Financial services provider AMP has put its New Zealand wealth management business back on the block as part of a re-vamp strategy which includes a capital raising of up to A$650 million.

The dual-listed firm announced it would "explore options" to divest the New Zealand business on the back a net loss of A$2.3 billion for its half year to June 30 after writing down the goodwill in its wealth management and AMP life businesses.

AMP reported an underlying net profit of $309 million. Its New Zealand wealth management arm - which includes its KiwiSaver scheme - had operating earnings of $22.7m.

The New Zealand earnings were impacted by the removal of internal distribution fees and product revenues from AMP Life after the businesses were split and the company said on a comparable basis, operating earnings were steady.

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The sale of AMP's Life business which includes its New Zealand life business is also back on after the company warned last month that the deal was unlikely to proceed due to issues with meeting Reserve Bank of New Zealand conditions.

Under a revised agreement with Resolution Life the Bermuda-based company will pay A$3 billion to AMP - down from the original sale price of A$3.3b.

That amount will include A$2.5b in cash and $500m in equity with the sale expected to be completed in the first half its 2020 financial year.

The money from the sale would be used to help fund its new strategy - a three year programme to fund growth, cost reductions and fix legacy issues.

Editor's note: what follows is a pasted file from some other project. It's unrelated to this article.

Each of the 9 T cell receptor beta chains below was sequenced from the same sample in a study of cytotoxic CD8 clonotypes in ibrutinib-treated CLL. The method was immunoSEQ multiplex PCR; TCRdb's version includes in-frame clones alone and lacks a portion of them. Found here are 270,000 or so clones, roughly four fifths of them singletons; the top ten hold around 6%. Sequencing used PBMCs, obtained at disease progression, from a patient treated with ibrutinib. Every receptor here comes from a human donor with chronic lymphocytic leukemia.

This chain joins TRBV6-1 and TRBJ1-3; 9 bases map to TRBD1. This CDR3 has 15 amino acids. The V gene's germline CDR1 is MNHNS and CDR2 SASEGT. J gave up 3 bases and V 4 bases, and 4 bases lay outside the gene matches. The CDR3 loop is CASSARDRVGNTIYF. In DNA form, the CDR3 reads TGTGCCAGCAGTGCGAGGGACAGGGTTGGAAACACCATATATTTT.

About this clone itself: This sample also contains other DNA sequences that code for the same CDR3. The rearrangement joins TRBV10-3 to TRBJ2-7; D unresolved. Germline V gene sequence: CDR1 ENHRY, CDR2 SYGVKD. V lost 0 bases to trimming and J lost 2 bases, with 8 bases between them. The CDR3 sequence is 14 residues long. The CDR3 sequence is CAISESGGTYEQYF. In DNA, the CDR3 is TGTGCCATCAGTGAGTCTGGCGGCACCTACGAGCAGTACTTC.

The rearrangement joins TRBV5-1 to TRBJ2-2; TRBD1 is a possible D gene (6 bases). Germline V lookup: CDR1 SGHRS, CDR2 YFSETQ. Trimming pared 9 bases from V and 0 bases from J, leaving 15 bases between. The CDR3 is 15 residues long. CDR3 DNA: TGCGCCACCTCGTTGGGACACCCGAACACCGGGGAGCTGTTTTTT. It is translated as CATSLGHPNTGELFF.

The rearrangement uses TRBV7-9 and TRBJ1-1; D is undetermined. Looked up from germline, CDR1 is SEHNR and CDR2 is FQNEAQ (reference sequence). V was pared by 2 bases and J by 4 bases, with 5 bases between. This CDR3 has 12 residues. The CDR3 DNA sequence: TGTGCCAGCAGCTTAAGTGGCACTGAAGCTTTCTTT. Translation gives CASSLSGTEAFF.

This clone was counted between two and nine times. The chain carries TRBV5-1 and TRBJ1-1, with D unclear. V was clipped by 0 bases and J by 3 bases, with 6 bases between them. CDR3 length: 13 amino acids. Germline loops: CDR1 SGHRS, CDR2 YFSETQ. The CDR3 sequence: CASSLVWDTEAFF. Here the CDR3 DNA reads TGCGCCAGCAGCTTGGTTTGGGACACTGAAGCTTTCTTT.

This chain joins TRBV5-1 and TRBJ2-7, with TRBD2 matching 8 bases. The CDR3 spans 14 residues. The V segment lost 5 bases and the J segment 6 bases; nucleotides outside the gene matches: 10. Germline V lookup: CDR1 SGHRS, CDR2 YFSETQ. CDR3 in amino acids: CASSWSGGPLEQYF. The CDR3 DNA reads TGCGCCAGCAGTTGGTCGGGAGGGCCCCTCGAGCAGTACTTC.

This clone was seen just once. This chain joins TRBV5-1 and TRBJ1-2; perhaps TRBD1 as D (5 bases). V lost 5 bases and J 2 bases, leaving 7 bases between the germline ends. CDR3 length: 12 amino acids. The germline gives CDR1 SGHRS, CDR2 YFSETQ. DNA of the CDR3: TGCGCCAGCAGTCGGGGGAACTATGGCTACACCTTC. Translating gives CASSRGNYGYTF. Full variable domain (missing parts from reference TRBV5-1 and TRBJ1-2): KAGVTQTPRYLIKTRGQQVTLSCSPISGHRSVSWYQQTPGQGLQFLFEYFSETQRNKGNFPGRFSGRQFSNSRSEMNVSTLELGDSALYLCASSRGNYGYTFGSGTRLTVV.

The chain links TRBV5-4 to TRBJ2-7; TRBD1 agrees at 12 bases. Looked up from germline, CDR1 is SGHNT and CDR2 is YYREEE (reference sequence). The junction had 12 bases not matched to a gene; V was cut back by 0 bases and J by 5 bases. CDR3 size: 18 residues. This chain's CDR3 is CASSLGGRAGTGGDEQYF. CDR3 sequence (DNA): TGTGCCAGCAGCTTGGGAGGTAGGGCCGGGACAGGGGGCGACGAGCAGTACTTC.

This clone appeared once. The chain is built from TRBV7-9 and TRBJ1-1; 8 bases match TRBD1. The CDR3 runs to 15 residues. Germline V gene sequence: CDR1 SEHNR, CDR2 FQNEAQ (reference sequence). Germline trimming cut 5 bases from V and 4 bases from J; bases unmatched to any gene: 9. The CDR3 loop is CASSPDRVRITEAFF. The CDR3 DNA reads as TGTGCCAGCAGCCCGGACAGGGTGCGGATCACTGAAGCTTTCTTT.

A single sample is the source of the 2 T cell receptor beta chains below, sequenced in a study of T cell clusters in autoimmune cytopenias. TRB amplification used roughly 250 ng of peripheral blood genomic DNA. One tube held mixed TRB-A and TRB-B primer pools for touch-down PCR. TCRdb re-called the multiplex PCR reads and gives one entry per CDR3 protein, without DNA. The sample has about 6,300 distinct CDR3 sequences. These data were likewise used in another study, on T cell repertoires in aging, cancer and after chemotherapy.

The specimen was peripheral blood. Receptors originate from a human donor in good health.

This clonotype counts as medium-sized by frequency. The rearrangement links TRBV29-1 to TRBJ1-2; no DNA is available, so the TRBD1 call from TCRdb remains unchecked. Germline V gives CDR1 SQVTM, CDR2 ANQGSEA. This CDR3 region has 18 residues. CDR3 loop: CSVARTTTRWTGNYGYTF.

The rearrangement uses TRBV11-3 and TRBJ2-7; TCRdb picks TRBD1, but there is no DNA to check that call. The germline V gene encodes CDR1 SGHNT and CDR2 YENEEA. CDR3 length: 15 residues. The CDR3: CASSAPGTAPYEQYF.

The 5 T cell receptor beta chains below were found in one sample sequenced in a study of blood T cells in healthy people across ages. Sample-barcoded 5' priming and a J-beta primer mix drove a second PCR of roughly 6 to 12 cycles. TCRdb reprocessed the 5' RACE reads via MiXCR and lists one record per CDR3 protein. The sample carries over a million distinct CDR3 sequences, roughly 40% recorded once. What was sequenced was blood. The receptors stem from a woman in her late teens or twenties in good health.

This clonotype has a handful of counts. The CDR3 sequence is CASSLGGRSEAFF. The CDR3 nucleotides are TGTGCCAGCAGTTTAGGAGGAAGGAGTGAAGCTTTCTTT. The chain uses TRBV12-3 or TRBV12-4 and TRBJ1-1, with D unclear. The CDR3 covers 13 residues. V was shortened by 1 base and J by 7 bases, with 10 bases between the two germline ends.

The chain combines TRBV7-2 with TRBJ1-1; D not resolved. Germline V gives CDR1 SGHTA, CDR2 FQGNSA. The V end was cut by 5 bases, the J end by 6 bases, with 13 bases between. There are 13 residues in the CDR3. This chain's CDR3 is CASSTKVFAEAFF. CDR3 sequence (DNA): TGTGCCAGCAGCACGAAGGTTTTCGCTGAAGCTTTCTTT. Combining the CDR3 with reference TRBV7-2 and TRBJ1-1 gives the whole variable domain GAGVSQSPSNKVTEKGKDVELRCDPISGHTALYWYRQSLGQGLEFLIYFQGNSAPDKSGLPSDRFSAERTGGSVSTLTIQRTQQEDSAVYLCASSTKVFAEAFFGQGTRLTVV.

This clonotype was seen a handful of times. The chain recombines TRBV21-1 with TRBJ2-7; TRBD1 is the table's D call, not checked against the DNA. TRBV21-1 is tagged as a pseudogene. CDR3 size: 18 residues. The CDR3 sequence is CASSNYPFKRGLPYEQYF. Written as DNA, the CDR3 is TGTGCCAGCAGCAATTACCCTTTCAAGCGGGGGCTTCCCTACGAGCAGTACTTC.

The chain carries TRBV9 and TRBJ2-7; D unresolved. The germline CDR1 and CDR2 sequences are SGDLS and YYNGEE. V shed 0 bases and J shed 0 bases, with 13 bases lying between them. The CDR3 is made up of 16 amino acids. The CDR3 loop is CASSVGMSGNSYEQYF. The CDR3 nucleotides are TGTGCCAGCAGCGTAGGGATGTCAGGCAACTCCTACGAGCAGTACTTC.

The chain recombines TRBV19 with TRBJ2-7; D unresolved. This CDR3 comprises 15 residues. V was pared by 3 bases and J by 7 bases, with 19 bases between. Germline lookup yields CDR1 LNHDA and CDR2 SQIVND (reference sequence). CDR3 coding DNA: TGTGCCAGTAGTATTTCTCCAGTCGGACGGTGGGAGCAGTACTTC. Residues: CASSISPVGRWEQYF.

AMP chief executive Francesco De Ferrari said: "The capital raising and AMP Life sale will provide the funds to implement immediately our new transformational strategy, which creates a simpler, higher-growth and higher-return AMP that's focused on clients and ensures that our balance sheet will be unquestionably strong."

The company said it would not declare a dividend for its first half of 2019 but following the completion of the sale of AMP Life it intended to target a dividend payout ratio of 40 to 60 per cent of net profits after tax adjusted for non-cash items.

However the payment of the dividend would remain subject to the performance of the group and thre progress against the new strategy.

Blair Vernon, chief executive AMP Wealth Management New Zealand, said the separation of the life insurance and mature business in New Zealand had been largely completed by the end of June.

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"AMP Wealth Management New Zealand is now largely standalone, which positions our business to explore the logical next step of divestment.

"There's no immediate impact on our day-to-day business, products or services, and continuing to serve our clients remains our number one priority."

Vernon said it was now focused on completing an overhaul of its distribution channels which included re-contracting its independent financial advisers.

The New Zealand business has 60 employed advisers including those at its majority-owned subsidiary AdviceFirst.

It also has distribution agreements with 900 adviser businesses, which includes around 2,400 individual distributors.

A AMP Wealth Management New Zealand spokesman said it did not plan to reduce adviser numbers.

"Instead we are focused on the re-contracting of those adviser businesses to the now separated New Zealand businesses of AMP Life and AMP Wealth Management New Zealand, under contemporary independent financial adviser agreements."

AMP had talked about selling or listing its New Zealand wealth management arm as a separate business last year but put it on hold until the life insurance sale was completed.

AMP shares were trading flat on $1.80 on the NZX this morning and have fallen by more than 50 per cent over the last year.